# Talk: Level-by-level virtual large cardinals

I am giving an invited talk at the set theory seminar at the City University of New York, on Friday 15 February. I will be talking about virtual large cardinals, which grew out of my previous work on Ramsey-like cardinals. Here’s an abstract:

“A virtual large cardinal is (usually) the critical point of a generic elementary embedding from a rank-initial segment of the universe into a transitive $M\subseteq V$, as introduced by Gitman and Schindler (2018). A notable feature is that all virtual large cardinals are consistent with $V=L$, and they’ve proven useful in characterising several properties in descriptive set theory. We’ll work with the virtually $\theta$-measurable, $\theta$-strong and $\theta$-supercompact cardinals, where the $\theta$ in particular indicates that the generic embeddings have $H_\theta^V$ as domain, and investigate how these level-by-level virtual large cardinals relate both to each other and to the existence of winning strategies in certain games. This is work in progress and joint with Philipp Schlicht.”

# Concrete and abstract

Abstraction is so common in mathematics that we usually don’t bat an eye when jumping between different levels of abstraction. There are many cases in which such an abstraction makes concepts clearer, as it cuts away all unneccesary bits of information, and also many cases in which something more concrete makes things easier to work with, as we have more information about how our objects of study actually look like. I’ll give a few well-known examples of this phenomenon from mathematics, and argue that it occurs in several (perhaps subtle) places in set theory as well.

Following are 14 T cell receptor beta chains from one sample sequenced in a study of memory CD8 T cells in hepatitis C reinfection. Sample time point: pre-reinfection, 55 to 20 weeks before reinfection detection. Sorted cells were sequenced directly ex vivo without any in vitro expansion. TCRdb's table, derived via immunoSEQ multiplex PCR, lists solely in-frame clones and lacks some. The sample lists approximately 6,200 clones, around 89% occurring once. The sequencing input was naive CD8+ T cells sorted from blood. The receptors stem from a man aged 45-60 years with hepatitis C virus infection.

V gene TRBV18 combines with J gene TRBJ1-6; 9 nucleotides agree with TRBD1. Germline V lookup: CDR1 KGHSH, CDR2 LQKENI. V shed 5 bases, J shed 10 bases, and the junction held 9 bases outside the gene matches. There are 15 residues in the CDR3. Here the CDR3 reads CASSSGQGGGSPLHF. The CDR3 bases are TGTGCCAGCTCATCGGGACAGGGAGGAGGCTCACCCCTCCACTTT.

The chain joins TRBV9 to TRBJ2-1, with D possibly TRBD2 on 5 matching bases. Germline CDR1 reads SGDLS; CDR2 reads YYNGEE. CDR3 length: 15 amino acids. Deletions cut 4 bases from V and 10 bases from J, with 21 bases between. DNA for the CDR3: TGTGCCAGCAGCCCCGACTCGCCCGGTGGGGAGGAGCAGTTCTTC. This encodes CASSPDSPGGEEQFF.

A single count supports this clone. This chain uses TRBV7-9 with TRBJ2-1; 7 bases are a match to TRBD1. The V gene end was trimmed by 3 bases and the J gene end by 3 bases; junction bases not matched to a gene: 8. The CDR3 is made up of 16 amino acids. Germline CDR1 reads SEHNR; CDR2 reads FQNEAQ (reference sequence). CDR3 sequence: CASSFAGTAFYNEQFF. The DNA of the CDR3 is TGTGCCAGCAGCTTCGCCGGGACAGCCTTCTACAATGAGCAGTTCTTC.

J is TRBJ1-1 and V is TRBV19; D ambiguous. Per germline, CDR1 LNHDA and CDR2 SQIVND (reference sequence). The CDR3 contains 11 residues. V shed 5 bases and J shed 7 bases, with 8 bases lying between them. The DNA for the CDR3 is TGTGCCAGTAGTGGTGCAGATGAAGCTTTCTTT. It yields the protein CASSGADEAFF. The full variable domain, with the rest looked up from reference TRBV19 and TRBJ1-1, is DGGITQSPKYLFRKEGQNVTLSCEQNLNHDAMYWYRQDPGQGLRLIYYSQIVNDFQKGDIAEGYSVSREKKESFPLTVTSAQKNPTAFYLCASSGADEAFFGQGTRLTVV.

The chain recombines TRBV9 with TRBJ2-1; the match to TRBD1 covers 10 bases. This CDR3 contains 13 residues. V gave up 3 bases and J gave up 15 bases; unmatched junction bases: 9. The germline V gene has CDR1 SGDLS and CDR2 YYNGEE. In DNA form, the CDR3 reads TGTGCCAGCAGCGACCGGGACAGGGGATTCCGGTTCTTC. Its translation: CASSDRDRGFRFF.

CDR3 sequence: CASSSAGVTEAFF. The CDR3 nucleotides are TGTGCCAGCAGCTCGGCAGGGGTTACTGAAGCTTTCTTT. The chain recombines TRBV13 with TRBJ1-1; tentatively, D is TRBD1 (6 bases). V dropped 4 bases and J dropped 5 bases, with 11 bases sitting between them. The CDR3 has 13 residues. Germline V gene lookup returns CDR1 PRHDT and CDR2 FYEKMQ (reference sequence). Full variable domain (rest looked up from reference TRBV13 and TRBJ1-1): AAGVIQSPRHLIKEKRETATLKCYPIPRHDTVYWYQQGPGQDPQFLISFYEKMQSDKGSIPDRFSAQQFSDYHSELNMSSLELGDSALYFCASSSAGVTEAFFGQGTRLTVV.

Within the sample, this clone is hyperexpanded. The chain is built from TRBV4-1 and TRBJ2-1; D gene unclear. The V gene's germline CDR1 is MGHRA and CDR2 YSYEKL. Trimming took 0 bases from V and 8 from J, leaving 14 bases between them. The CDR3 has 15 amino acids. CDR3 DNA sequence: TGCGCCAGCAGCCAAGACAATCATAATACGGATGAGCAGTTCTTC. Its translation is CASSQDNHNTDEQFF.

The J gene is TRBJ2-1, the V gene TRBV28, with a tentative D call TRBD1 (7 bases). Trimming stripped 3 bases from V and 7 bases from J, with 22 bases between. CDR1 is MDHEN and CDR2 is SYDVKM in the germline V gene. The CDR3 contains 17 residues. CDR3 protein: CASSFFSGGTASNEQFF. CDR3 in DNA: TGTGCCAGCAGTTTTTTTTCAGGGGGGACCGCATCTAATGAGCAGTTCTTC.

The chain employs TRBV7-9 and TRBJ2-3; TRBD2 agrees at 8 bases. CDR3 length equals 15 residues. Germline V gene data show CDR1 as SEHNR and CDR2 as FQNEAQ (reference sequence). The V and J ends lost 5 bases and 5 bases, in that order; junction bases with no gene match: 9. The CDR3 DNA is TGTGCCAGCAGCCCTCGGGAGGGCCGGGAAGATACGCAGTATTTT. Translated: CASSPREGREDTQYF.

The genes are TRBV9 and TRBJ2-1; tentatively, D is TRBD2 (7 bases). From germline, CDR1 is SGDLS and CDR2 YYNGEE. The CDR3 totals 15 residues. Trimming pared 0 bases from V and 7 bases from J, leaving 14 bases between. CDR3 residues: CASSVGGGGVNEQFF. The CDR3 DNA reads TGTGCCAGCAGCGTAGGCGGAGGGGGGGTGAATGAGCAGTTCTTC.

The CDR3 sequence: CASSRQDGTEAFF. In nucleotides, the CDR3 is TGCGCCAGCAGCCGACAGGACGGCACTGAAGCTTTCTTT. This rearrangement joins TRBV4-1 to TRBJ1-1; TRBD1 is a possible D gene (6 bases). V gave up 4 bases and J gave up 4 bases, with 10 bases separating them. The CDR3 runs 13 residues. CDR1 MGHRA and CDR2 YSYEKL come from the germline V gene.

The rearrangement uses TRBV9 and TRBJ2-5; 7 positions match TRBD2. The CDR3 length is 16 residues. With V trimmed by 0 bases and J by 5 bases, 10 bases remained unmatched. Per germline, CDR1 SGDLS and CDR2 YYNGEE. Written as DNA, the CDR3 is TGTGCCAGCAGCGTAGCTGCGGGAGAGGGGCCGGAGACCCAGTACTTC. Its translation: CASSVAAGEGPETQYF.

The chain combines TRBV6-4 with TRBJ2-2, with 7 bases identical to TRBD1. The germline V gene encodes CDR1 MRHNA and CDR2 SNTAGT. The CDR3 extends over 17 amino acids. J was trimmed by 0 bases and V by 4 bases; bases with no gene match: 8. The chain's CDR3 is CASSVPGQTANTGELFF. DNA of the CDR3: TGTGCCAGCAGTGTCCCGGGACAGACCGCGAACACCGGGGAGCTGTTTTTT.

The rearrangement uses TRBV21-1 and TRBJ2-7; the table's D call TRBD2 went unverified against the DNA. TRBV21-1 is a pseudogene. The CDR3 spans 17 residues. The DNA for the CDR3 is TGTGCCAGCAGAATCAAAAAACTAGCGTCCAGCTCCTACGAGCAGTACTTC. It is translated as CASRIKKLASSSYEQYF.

# Shoenfield absoluteness and choice

Absoluteness of wellfoundedness and Shoenfield absoluteness are two absoluteness results in set theory that are both used incredibly often. But what if we want to apply the result to absoluteness between arbitrary models $M$ and $N$, rather than absoluteness between $V$ and $L$? It turns out that our models have to satisfy dependent choice in both absoluteness results, and in Shoenfield absoluteness we have to ensure that the models are of “similar height”.

# Separating atoms

Some of the first properties we learn about forcing notions are the notions of being atomless and being separative. Usually any kind of analysis of these terms are left out, as “all forcings we care about are atomless and separative”, so this post will be dedicated to taking a slightly closer look at these properties.

# Closure, distributivity and choice

One of the first forcing facts that we learn is that $\kappa$-closed forcings preserve all sequences of length $\kappa$. This is usually shown via distributivity, by showing that every $\kappa$-closed forcing is also $\kappa$-distributive, and that $\kappa$-distributivity is equivalent to the forcing not adding any new sequences of length $\kappa$. I will recall these facts here, and show how they relate to both $\textsf{AC}_\kappa$ and $\textsf{DC}_\kappa$. Here $\textsf{AC}_\kappa$ is the axiom of $\kappa$ choices, stating that we have choice functions for all sets injecting into $\kappa$, and $\textsf{DC}_\kappa$ is the axiom of $\kappa$ dependent choices, saying that every pruned tree of height at most $\kappa$ has a branch.

# Applied core model theory III

The previous two posts was dedicated to stating, explaining and applying a certain result in core model theory, the PD dichotomy, without using any inner model theory at all. This post is then the final post in this short series in which we’ll actually prove the dichotomy. This blog series, and especially the following proof, grew out of some work with Stefan Mesken.

# Applied core model theory II

This is a continuation of my last post, in which I argue that core model theory can provide tools which other set theorists can use without having indepth knowledge of their proofs. The tool I chose was the following core model dichotomy, and in this post we’ll dig into a couple of examples in which we apply the dichotomy to various areas of set theory.